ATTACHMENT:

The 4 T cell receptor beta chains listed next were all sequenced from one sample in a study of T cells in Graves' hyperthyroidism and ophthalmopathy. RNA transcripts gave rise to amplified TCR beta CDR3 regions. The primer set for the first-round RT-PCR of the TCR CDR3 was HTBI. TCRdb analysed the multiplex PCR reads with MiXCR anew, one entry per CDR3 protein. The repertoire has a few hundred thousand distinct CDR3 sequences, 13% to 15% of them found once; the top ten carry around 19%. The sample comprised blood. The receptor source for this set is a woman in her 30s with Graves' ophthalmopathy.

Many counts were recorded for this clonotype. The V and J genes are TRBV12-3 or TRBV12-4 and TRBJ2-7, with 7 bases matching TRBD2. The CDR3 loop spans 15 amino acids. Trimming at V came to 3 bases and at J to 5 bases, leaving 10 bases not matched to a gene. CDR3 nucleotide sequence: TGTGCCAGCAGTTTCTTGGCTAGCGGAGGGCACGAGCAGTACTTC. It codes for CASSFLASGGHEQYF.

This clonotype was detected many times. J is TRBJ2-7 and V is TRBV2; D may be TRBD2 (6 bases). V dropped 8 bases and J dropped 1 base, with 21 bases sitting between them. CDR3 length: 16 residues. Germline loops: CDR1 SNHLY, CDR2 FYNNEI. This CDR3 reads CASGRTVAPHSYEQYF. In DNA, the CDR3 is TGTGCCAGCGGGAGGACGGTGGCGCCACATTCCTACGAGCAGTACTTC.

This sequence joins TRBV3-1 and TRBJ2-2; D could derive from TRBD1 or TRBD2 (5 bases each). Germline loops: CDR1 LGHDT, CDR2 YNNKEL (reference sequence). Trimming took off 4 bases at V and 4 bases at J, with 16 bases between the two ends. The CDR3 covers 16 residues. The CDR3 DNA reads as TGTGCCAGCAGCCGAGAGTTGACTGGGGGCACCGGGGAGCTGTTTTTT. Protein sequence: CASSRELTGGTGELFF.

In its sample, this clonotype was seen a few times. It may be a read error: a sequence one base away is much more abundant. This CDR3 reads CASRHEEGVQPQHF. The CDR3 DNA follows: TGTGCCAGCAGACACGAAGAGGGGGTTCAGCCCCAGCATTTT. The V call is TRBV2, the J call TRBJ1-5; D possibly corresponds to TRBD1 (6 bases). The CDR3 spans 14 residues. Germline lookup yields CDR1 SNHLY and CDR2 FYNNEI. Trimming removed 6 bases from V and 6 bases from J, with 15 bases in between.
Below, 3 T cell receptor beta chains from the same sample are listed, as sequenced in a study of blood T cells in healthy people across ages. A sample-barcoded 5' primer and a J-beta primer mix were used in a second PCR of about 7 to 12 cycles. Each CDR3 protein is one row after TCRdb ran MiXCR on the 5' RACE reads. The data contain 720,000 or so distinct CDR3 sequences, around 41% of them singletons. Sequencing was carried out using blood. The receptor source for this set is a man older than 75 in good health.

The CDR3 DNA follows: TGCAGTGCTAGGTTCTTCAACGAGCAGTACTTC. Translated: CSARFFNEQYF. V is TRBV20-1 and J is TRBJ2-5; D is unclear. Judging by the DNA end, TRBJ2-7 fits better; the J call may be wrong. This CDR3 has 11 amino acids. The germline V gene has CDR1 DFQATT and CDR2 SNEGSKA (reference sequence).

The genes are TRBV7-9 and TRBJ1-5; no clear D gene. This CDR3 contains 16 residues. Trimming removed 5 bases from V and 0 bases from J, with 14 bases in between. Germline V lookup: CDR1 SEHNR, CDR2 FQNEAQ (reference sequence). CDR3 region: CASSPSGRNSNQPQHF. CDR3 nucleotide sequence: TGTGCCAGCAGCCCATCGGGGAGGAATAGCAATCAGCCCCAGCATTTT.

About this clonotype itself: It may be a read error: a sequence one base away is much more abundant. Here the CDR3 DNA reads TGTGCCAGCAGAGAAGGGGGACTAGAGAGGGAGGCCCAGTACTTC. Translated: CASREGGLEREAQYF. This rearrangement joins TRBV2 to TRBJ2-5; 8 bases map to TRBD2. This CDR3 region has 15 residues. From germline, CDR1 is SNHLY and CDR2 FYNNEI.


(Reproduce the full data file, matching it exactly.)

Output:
The 4 T cell receptor beta chains listed next were all sequenced from one sample in a study of T cells in Graves' hyperthyroidism and ophthalmopathy. RNA transcripts gave rise to amplified TCR beta CDR3 regions. The primer set for the first-round RT-PCR of the TCR CDR3 was HTBI. TCRdb analysed the multiplex PCR reads with MiXCR anew, one entry per CDR3 protein. The repertoire has a few hundred thousand distinct CDR3 sequences, 13% to 15% of them found once; the top ten carry around 19%. The sample comprised blood. The receptor source for this set is a woman in her 30s with Graves' ophthalmopathy.

Many counts were recorded for this clonotype. The V and J genes are TRBV12-3 or TRBV12-4 and TRBJ2-7, with 7 bases matching TRBD2. The CDR3 loop spans 15 amino acids. Trimming at V came to 3 bases and at J to 5 bases, leaving 10 bases not matched to a gene. CDR3 nucleotide sequence: TGTGCCAGCAGTTTCTTGGCTAGCGGAGGGCACGAGCAGTACTTC. It codes for CASSFLASGGHEQYF.

This clonotype was detected many times. J is TRBJ2-7 and V is TRBV2; D may be TRBD2 (6 bases). V dropped 8 bases and J dropped 1 base, with 21 bases sitting between them. CDR3 length: 16 residues. Germline loops: CDR1 SNHLY, CDR2 FYNNEI. This CDR3 reads CASGRTVAPHSYEQYF. In DNA, the CDR3 is TGTGCCAGCGGGAGGACGGTGGCGCCACATTCCTACGAGCAGTACTTC.

This sequence joins TRBV3-1 and TRBJ2-2; D could derive from TRBD1 or TRBD2 (5 bases each). Germline loops: CDR1 LGHDT, CDR2 YNNKEL (reference sequence). Trimming took off 4 bases at V and 4 bases at J, with 16 bases between the two ends. The CDR3 covers 16 residues. The CDR3 DNA reads as TGTGCCAGCAGCCGAGAGTTGACTGGGGGCACCGGGGAGCTGTTTTTT. Protein sequence: CASSRELTGGTGELFF.

In its sample, this clonotype was seen a few times. It may be a read error: a sequence one base away is much more abundant. This CDR3 reads CASRHEEGVQPQHF. The CDR3 DNA follows: TGTGCCAGCAGACACGAAGAGGGGGTTCAGCCCCAGCATTTT. The V call is TRBV2, the J call TRBJ1-5; D possibly corresponds to TRBD1 (6 bases). The CDR3 spans 14 residues. Germline lookup yields CDR1 SNHLY and CDR2 FYNNEI. Trimming removed 6 bases from V and 6 bases from J, with 15 bases in between.
Below, 3 T cell receptor beta chains from the same sample are listed, as sequenced in a study of blood T cells in healthy people across ages. A sample-barcoded 5' primer and a J-beta primer mix were used in a second PCR of about 7 to 12 cycles. Each CDR3 protein is one row after TCRdb ran MiXCR on the 5' RACE reads. The data contain 720,000 or so distinct CDR3 sequences, around 41% of them singletons. Sequencing was carried out using blood. The receptor source for this set is a man older than 75 in good health.

The CDR3 DNA follows: TGCAGTGCTAGGTTCTTCAACGAGCAGTACTTC. Translated: CSARFFNEQYF. V is TRBV20-1 and J is TRBJ2-5; D is unclear. Judging by the DNA end, TRBJ2-7 fits better; the J call may be wrong. This CDR3 has 11 amino acids. The germline V gene has CDR1 DFQATT and CDR2 SNEGSKA (reference sequence).

The genes are TRBV7-9 and TRBJ1-5; no clear D gene. This CDR3 contains 16 residues. Trimming removed 5 bases from V and 0 bases from J, with 14 bases in between. Germline V lookup: CDR1 SEHNR, CDR2 FQNEAQ (reference sequence). CDR3 region: CASSPSGRNSNQPQHF. CDR3 nucleotide sequence: TGTGCCAGCAGCCCATCGGGGAGGAATAGCAATCAGCCCCAGCATTTT.

About this clonotype itself: It may be a read error: a sequence one base away is much more abundant. Here the CDR3 DNA reads TGTGCCAGCAGAGAAGGGGGACTAGAGAGGGAGGCCCAGTACTTC. Translated: CASREGGLEREAQYF. This rearrangement joins TRBV2 to TRBJ2-5; 8 bases map to TRBD2. This CDR3 region has 15 residues. From germline, CDR1 is SNHLY and CDR2 FYNNEI.